Far from being able to navigate infographics or interpret the self-diagnostic online tools that often form part of pharma’s patient materials, the Stoke-On-Trent initiative confirmed that some members of the population can find it difficult to understand medicine labelling.
Never mind decoding the meaning of R, those below the ‘functional’ health literacy level can struggle to absorb and act on instructions about risk – for example, blanket guidance about social distancing.
In a Catch-22, this group are more likely to suffer from a chronic condition and engage in unhealthy behaviours like excess alcohol consumption, but less likely to engage with screening or vaccination programmes. They need the most support, but find it difficult to understand the information intended to help.
One of the recommendations from the work undertaken in Stoke was to ensure a ‘multi-agency’ approach to health engagement, including working with patient groups and advocates – something that’s often the hallmark of pharma-coordinated campaigns that make a real difference to people. A collaborative approach has also been put forward by Professor Don Nutbeam, who advocates community-based educational outreach to help people make better health decisions.
It’s no accident that an award-winning public campaign for NHS Sussex helped reduce unwanted teenage pregnancies in East Sussex by 11% – over twice the anticipated KPI – in a single year. The messaging and visual language was co-created with youth club members and pupils in school PSHE lessons.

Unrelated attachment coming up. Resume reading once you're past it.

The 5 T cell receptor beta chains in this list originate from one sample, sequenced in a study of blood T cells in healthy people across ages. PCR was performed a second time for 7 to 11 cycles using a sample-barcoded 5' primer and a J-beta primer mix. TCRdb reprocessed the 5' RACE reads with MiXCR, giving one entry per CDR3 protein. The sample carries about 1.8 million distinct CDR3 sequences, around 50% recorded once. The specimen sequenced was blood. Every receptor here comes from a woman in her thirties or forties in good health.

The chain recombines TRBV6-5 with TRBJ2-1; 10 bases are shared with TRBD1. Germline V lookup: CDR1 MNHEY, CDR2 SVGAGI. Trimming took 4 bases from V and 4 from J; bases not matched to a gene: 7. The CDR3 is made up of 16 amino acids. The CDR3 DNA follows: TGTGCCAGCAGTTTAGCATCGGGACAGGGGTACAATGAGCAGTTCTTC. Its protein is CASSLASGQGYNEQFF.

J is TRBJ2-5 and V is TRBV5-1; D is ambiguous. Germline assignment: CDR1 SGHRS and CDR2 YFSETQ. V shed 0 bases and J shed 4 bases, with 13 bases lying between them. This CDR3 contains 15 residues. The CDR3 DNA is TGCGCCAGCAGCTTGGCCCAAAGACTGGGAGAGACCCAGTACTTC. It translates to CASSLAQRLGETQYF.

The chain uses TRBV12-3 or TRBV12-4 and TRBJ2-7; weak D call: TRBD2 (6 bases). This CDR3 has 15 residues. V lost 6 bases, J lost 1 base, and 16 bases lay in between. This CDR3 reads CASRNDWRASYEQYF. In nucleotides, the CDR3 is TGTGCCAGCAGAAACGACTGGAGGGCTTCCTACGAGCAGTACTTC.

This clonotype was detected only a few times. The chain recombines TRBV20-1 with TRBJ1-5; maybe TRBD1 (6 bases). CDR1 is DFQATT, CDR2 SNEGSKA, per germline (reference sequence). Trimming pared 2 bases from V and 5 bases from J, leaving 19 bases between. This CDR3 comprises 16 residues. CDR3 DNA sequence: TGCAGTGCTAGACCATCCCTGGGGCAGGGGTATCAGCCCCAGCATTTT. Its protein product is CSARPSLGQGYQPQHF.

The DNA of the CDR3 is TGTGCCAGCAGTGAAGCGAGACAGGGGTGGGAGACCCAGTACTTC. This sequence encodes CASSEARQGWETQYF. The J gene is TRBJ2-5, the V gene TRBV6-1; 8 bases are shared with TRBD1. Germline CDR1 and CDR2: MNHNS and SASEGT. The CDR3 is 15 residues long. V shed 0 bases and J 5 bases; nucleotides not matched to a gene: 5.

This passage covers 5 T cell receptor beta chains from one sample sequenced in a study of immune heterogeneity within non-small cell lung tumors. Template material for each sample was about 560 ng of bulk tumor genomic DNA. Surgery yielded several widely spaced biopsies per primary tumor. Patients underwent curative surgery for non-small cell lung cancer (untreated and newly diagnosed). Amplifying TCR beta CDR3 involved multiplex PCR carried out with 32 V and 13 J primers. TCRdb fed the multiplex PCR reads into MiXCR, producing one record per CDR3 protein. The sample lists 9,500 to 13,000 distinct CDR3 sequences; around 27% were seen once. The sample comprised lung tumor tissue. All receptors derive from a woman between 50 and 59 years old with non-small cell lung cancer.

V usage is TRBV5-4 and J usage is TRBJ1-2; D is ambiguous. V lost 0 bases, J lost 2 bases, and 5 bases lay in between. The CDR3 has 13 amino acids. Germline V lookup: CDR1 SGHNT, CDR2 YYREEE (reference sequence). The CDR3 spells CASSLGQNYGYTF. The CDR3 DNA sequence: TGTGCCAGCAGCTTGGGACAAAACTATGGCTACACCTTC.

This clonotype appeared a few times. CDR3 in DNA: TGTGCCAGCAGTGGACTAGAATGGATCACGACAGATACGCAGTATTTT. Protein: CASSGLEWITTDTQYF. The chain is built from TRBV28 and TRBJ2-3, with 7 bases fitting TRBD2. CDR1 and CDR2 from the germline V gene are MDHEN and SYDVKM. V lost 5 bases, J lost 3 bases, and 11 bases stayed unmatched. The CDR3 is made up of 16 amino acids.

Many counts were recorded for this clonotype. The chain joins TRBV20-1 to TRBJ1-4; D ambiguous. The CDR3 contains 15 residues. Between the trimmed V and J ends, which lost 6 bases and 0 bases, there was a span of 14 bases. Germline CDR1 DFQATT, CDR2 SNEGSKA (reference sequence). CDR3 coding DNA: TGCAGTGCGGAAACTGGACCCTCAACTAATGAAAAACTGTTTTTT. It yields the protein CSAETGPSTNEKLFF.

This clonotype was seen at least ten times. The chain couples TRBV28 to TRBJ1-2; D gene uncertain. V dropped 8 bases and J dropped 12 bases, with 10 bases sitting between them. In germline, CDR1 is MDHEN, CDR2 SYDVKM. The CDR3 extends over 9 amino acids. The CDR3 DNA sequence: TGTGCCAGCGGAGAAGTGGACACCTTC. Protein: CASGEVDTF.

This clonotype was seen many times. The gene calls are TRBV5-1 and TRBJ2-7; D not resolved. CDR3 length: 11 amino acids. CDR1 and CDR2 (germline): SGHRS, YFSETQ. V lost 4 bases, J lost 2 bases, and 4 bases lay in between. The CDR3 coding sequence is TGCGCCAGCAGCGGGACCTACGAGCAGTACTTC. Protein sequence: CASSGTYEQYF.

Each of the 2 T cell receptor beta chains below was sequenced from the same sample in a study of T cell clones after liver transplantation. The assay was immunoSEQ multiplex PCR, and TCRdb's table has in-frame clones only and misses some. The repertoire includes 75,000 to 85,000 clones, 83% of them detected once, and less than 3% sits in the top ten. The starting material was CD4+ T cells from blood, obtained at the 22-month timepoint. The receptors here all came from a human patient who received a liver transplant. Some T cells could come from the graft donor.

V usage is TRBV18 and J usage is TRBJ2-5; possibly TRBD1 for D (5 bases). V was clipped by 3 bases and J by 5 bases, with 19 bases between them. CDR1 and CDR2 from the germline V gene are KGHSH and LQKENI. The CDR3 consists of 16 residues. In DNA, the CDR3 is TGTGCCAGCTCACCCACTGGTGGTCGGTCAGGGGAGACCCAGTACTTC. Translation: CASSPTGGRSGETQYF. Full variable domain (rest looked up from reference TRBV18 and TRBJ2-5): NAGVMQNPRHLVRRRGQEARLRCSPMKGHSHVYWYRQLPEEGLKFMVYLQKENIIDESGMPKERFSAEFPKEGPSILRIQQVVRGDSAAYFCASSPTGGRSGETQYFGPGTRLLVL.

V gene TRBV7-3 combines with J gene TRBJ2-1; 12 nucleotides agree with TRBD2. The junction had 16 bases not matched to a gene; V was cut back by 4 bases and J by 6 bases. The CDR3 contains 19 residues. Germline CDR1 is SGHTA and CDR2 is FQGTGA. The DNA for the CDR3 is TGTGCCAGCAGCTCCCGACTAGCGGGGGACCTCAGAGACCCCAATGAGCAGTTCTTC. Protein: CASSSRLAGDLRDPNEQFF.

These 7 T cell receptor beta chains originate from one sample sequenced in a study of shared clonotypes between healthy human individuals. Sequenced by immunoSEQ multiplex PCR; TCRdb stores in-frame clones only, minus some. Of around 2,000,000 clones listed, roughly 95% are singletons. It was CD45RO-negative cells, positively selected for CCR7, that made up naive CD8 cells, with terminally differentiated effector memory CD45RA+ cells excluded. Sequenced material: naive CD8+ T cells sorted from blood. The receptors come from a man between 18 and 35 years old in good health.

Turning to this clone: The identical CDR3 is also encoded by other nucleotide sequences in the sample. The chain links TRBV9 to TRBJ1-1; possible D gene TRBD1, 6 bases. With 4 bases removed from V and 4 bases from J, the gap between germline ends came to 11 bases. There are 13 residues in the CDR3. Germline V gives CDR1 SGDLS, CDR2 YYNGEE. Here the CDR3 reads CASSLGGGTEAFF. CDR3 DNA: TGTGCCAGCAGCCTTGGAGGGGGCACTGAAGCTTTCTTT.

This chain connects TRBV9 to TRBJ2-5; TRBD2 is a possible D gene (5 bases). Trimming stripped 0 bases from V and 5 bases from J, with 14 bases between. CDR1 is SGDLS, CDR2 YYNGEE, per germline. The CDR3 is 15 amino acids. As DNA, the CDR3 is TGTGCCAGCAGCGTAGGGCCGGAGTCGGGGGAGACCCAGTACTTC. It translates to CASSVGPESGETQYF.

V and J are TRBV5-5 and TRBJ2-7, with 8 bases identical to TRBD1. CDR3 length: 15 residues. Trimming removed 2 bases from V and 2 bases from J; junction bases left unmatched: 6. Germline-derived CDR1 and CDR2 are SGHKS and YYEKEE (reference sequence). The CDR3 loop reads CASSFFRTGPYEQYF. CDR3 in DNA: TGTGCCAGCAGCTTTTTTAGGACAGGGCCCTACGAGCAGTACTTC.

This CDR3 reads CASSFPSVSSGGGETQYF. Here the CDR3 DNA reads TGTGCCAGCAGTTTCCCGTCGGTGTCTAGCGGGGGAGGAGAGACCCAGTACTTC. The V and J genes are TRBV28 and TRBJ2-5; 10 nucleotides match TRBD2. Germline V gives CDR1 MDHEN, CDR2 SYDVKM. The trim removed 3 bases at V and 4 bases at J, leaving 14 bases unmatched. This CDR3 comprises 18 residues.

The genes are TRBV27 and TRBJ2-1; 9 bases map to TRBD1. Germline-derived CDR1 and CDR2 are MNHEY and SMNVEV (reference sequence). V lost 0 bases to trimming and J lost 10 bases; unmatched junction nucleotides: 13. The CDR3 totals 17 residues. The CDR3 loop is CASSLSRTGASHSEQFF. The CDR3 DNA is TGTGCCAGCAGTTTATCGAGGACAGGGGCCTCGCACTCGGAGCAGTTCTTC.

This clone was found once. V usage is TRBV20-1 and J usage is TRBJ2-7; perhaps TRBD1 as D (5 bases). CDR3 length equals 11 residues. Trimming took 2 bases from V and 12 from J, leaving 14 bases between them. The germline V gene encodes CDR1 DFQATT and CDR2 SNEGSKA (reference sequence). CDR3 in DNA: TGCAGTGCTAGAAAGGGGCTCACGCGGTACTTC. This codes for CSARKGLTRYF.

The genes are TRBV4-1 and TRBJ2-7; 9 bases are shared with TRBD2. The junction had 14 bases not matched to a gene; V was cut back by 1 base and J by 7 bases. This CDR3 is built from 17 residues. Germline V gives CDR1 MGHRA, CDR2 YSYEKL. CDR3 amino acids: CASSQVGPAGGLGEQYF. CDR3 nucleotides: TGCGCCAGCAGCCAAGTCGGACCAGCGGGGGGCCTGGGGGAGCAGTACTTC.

It simply featured the headline, ‘Which one is easier to carry?’ Below were two icons: a baby and a condom.
To positively influence health outcomes, people need to quickly understand the ‘what’ and – vitally – the ‘why’ in a way that engages and means something, personally, to them. Only then can they be persuaded to act on a message and positively adapt their health behaviours.
Unlike anything else, the pandemic has brought the role of pharma and healthcare communicators into sharp focus. Even before a second wave and local lockdowns, it’s clear that many people’s long- term well-being has been significantly affected by Coronavirus.
Worsened economic circumstances, deteriorated mental health and reduced access to secondary care services all disproportionately affect those who most need clearer, more meaningful information to help them manage and improve their health.
Now is the moment for us to check. Check that the information and resources created before the pandemic truly resonate and are helping people as intended. It’s also a chance for us to do some things differently from this point on, ensuring that we never assume the information we provide will be understood. Co-creation or genuine, robust consultation with target audiences at the programme and message development stage will almost always be to the significant benefit of those who need the most help.
By keeping health literacy front of mind, we have a real opportunity to help tackle health inequality across populations. We can give individuals – regardless of geography, social background, age or profession – the trustworthy tools and support needed to help improve their understanding, health outcomes and well-being. If ever there was an opportunity for pharma and healthcare communicators to truly make a difference to people’s lives, it’s now.
And now I’d better try explaining that to my friends.
James Osborn is director, Advocacy & Engagement, AXON Communications